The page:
Batey Cinco Casas – Septic System
Our second project within the program was implementing a piping network and septic system for the building we renovated so that they could use it as an inpatient facility. A few months before the trip, the clinic told us that the septic system was overflowing and flooding back up the system. This was a large concern for us because it could mean that the filtration system that the clinic implemented before our collaboration wasn’t working or that our system was somehow clogged. When we arrived, the clinic had constructed a completely new building behind the one we renovated to serve as a surgery center and redid some of the piping network because of this. Not expecting this great expansion, we had to deviate from our plan to understand how the new system was working and to verify the flow between the junction boxes and septic system from different parts of the clinic. Eventually we determined that the filtration system, a re-injection well, was clogged where it re-injected the water into the group to be filtered and so the water was backing up into the rest of the system. We hired a driller to come out and clean it while also deepening the well. Not only was the well clogged, but the clinic was also putting all of the surface water from the rain into the re-injection well and likely trying to use it beyond its capacity. We re-piped some of the system so that no groundwater could enter and built a junction box at the front end of our septic system so that all new pipe lines could attach to the septic system there. Upon our return to the USA, we created a better manual explaining what we accomplished, how the system worked, proper maintenance techniques and timing, and how future expansions should be added to our system. The clinic was confident with this information they could easily manage the system, taking full ownership, as they continued expanding their services to the surrounding communities.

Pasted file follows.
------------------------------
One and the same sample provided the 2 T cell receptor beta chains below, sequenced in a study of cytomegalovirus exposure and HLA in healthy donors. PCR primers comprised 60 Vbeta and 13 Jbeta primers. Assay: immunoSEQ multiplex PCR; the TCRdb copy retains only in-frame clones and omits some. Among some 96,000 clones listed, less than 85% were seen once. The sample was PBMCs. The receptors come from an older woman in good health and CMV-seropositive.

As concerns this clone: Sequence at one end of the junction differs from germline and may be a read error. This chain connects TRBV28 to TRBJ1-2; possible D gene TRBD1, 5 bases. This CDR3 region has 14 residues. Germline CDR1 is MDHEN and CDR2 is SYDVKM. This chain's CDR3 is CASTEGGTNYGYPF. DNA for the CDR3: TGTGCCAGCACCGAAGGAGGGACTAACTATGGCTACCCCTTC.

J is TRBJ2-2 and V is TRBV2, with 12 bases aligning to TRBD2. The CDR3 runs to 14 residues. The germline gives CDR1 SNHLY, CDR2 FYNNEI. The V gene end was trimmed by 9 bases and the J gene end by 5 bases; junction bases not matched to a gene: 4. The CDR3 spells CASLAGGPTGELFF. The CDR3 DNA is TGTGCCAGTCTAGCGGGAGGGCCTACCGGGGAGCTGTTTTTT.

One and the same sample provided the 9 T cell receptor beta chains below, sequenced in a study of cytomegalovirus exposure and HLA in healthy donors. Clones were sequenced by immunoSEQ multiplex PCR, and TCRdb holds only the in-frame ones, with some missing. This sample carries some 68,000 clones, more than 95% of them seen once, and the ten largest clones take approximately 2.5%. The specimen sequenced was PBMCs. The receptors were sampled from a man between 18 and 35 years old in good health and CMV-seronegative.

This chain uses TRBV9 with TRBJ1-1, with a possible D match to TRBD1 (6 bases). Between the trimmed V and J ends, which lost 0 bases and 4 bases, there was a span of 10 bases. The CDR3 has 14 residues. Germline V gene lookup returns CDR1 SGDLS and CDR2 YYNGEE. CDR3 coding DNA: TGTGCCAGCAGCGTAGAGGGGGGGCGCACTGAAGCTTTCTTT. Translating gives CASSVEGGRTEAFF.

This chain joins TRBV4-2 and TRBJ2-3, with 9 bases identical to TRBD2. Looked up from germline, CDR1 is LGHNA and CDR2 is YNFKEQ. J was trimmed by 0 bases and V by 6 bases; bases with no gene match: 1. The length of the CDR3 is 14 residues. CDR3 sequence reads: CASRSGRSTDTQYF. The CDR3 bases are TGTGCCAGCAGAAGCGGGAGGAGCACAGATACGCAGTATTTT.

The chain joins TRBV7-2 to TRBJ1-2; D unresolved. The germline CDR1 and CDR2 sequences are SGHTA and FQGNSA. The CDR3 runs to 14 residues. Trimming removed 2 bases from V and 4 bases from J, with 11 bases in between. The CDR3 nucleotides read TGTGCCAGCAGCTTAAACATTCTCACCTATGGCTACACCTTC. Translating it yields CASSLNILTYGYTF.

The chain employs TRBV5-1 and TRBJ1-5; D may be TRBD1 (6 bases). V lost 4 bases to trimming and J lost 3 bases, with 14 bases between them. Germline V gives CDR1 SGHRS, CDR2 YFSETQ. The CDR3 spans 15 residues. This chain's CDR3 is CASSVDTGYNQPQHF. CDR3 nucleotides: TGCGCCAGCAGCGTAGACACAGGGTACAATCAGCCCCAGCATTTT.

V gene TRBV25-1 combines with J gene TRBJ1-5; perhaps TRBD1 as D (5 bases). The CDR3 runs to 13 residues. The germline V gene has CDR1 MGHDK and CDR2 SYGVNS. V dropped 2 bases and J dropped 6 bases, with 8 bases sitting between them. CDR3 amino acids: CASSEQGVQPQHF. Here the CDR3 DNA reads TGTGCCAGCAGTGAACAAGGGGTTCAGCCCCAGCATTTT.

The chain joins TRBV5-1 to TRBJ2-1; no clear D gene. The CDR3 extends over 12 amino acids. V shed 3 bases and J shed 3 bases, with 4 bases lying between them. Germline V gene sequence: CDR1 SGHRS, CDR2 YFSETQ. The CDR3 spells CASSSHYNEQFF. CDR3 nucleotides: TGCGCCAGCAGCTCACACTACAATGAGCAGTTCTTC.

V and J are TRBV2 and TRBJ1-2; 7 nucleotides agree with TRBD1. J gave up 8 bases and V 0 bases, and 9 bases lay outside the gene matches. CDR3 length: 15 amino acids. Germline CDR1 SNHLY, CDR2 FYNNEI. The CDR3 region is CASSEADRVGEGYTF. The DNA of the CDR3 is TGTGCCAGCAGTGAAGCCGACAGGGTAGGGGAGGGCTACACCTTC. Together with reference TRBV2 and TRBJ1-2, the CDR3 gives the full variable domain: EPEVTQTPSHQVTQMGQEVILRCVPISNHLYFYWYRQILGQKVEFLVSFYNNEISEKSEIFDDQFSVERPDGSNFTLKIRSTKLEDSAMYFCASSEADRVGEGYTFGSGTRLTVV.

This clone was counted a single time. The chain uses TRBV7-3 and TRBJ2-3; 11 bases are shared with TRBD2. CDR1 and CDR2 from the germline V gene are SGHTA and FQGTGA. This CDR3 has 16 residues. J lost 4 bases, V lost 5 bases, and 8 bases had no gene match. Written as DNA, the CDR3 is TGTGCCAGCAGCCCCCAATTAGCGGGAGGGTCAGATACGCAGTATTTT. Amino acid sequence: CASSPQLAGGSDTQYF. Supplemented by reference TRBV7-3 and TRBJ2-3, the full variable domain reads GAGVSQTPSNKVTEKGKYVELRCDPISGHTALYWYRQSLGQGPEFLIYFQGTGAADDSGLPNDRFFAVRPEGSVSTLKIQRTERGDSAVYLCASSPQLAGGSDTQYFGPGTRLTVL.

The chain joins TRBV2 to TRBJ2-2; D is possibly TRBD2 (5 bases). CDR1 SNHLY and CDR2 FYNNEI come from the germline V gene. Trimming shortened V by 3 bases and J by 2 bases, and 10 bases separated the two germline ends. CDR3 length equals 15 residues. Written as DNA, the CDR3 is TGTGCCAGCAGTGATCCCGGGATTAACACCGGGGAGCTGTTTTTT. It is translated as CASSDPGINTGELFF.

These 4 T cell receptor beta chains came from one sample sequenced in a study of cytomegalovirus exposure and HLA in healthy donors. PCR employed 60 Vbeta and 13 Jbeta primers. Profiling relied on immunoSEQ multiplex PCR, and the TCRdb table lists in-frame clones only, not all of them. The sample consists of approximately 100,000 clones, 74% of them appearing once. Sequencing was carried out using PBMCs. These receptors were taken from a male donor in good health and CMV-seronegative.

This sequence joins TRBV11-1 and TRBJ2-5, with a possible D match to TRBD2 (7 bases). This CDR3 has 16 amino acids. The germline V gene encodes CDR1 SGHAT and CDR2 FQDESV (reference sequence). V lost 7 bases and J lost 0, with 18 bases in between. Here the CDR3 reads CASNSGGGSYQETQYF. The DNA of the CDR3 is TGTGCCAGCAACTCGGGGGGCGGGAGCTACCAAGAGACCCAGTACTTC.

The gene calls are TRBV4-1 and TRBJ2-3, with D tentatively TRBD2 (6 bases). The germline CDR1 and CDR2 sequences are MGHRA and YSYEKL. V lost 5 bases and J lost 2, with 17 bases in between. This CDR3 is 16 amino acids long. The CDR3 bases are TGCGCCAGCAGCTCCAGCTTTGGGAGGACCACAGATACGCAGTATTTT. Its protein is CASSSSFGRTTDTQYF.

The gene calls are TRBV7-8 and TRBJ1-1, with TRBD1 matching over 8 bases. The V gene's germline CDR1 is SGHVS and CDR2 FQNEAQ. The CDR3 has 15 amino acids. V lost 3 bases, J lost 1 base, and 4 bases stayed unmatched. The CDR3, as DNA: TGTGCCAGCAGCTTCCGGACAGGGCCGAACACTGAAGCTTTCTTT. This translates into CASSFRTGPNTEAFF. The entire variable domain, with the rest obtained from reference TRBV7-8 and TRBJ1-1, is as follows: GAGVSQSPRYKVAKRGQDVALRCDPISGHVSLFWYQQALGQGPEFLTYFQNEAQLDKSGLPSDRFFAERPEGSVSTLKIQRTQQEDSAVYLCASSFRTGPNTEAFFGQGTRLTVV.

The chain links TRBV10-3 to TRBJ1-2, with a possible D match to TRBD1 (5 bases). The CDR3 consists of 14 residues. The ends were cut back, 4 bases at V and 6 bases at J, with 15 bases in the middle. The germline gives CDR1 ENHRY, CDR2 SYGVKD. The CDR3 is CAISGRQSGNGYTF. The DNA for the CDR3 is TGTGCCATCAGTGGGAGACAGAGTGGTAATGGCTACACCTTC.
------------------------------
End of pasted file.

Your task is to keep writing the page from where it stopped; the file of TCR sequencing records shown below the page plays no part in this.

Batey Santa Rosa – Latrines
The final project we completed within the program was the collaboration on an improved pit latrine design in Batey Santa Rosa to augment sanitation of the community. Many of their latrines were full and the community didn’t have the expertise to construct safe and sustainable latrines. The community, of mixed Haitian and Dominican ancestry, worked together well and over our time, we constructed six latrines and the community constructed three more on their own. Again, our main goal was to check the structural integrity, confirm that the community was using them correctly and not, for example, throwing trash into the pits which would influence negatively the composition process. Overall, all nine of the latrines were structurally sound and the community members cleaned them frequency, used them correctly, and added improvements. The modifications, short walls around the latrine extending to the corrugated metal walls, generally worked to diminish the rain and clay from entering the latrines during heavy rain, but often times captured any water inside (like from cleaning) and left puddles around the wood. This caused the wood of the superstructure to begin to rot, which is a major issue decreasing the longevity of the latrine. Talking with community members, we came up with a further enhanced design. The next latrines that the community will build will have a layer of concrete blocks (CMUs) as the first layer and the rest of the structure will be on top. The corrugated metal siding will then protrude low enough to cover the blocks partially while keeping them off the ground to keep water from puddling. The community is really excited about this prospect and are looking to raise funds through the local government, BRA, as well as from community members. They have taken great leadership with this project and have completely taken over the ownership of the latrines and we expect them to be sustained for beyond the upcoming forty years!